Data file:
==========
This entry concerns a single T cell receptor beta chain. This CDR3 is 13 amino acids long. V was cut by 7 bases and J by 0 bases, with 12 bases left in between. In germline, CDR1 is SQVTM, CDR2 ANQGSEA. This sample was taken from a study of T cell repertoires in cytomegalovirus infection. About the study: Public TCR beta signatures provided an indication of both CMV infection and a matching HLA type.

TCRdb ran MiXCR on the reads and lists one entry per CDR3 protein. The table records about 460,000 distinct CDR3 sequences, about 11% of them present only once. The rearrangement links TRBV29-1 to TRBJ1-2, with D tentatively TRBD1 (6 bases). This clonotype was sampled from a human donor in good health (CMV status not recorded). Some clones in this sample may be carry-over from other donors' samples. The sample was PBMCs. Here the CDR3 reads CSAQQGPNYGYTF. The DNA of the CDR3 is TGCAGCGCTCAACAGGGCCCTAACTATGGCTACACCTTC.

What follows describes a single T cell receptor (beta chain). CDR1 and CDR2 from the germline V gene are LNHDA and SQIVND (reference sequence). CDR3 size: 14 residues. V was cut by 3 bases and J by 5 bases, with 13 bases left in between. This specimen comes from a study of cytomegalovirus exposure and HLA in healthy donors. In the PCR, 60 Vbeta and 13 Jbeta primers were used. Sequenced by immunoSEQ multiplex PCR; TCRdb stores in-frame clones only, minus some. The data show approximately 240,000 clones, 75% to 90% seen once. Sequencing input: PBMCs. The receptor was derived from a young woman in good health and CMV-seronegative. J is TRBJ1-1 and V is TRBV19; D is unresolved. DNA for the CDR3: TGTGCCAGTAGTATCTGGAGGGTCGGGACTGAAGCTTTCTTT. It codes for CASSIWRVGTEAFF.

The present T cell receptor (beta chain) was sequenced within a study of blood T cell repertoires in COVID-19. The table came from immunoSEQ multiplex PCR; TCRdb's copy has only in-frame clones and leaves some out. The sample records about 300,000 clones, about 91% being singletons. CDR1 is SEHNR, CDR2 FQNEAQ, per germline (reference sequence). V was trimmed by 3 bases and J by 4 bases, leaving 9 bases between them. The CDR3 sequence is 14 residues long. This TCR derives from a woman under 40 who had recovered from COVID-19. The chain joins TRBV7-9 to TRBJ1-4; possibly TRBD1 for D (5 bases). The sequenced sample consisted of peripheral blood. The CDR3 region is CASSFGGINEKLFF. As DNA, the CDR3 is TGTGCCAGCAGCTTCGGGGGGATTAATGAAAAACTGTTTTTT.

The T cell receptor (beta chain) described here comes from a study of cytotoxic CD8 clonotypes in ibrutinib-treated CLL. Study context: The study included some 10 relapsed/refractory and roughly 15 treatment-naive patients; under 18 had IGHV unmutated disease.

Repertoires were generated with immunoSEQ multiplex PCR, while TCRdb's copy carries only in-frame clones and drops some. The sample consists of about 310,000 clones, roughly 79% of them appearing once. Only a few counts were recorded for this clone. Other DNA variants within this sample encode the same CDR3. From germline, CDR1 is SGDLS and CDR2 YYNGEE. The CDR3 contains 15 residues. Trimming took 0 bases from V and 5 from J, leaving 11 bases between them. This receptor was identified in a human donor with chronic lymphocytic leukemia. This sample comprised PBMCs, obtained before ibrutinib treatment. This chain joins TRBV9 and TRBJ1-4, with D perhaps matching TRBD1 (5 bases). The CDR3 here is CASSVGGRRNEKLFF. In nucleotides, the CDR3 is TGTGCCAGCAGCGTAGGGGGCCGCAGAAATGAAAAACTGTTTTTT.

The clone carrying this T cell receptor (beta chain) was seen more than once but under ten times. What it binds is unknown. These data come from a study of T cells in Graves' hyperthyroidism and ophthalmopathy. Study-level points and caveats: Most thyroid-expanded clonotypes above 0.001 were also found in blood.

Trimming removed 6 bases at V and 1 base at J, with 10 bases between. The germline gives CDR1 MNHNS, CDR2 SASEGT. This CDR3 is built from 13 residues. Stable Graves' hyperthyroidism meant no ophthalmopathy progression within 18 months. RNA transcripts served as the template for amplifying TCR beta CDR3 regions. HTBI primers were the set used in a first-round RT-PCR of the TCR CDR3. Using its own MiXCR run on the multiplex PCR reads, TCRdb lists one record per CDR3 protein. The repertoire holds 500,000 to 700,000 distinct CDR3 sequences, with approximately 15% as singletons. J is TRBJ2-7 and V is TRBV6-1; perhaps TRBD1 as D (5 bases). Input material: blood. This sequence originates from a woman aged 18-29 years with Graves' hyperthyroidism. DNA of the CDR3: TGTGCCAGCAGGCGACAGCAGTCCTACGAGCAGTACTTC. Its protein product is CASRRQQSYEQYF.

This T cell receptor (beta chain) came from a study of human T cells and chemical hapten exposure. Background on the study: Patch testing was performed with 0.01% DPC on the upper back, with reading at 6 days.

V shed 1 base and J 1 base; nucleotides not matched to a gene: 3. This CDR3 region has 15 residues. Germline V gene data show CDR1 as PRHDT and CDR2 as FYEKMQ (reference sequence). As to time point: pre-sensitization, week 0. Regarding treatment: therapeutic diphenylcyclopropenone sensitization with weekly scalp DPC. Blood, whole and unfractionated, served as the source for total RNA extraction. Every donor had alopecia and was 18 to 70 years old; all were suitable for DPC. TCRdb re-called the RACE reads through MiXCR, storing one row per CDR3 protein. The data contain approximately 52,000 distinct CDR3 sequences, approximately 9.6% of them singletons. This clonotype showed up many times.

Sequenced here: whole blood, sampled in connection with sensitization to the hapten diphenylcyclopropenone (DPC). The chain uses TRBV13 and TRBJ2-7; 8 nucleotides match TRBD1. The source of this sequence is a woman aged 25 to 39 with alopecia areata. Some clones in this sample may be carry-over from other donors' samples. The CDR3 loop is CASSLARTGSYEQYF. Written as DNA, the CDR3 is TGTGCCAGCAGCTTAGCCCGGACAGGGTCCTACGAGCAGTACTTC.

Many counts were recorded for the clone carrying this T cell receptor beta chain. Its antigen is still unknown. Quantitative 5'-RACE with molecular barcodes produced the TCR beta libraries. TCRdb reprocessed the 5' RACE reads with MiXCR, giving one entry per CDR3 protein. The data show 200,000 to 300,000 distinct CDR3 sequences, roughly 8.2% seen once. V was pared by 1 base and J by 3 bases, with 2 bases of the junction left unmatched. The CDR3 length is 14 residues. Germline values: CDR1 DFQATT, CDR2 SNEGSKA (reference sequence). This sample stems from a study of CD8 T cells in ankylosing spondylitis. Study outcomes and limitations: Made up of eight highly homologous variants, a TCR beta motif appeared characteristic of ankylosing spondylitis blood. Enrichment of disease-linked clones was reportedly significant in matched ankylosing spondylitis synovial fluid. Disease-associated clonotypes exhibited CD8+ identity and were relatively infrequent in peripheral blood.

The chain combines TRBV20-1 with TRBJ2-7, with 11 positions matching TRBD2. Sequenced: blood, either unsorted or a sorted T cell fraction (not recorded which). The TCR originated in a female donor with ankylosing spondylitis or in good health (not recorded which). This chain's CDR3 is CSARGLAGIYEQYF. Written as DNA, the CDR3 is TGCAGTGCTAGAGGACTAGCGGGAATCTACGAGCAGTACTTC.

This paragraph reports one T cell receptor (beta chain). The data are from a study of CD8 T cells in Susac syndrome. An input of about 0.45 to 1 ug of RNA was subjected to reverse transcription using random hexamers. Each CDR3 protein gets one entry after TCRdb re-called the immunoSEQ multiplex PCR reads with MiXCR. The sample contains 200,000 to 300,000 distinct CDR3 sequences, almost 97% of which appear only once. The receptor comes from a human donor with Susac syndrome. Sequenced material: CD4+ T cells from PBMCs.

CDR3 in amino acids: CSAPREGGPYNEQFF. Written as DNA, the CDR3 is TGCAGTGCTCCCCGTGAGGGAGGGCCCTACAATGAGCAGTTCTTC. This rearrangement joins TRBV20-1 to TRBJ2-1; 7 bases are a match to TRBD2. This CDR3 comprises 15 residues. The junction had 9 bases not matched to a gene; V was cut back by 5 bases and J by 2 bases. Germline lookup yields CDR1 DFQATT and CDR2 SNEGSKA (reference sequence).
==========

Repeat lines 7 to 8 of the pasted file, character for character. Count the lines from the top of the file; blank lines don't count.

The clone carrying this T cell receptor (beta chain) was seen more than once but under ten times. What it binds is unknown. These data come from a study of T cells in Graves' hyperthyroidism and ophthalmopathy. Study-level points and caveats: Most thyroid-expanded clonotypes above 0.001 were also found in blood.

Trimming removed 6 bases at V and 1 base at J, with 10 bases between. The germline gives CDR1 MNHNS, CDR2 SASEGT. This CDR3 is built from 13 residues. Stable Graves' hyperthyroidism meant no ophthalmopathy progression within 18 months. RNA transcripts served as the template for amplifying TCR beta CDR3 regions. HTBI primers were the set used in a first-round RT-PCR of the TCR CDR3. Using its own MiXCR run on the multiplex PCR reads, TCRdb lists one record per CDR3 protein. The repertoire holds 500,000 to 700,000 distinct CDR3 sequences, with approximately 15% as singletons. J is TRBJ2-7 and V is TRBV6-1; perhaps TRBD1 as D (5 bases). Input material: blood. This sequence originates from a woman aged 18-29 years with Graves' hyperthyroidism. DNA of the CDR3: TGTGCCAGCAGGCGACAGCAGTCCTACGAGCAGTACTTC. Its protein product is CASRRQQSYEQYF.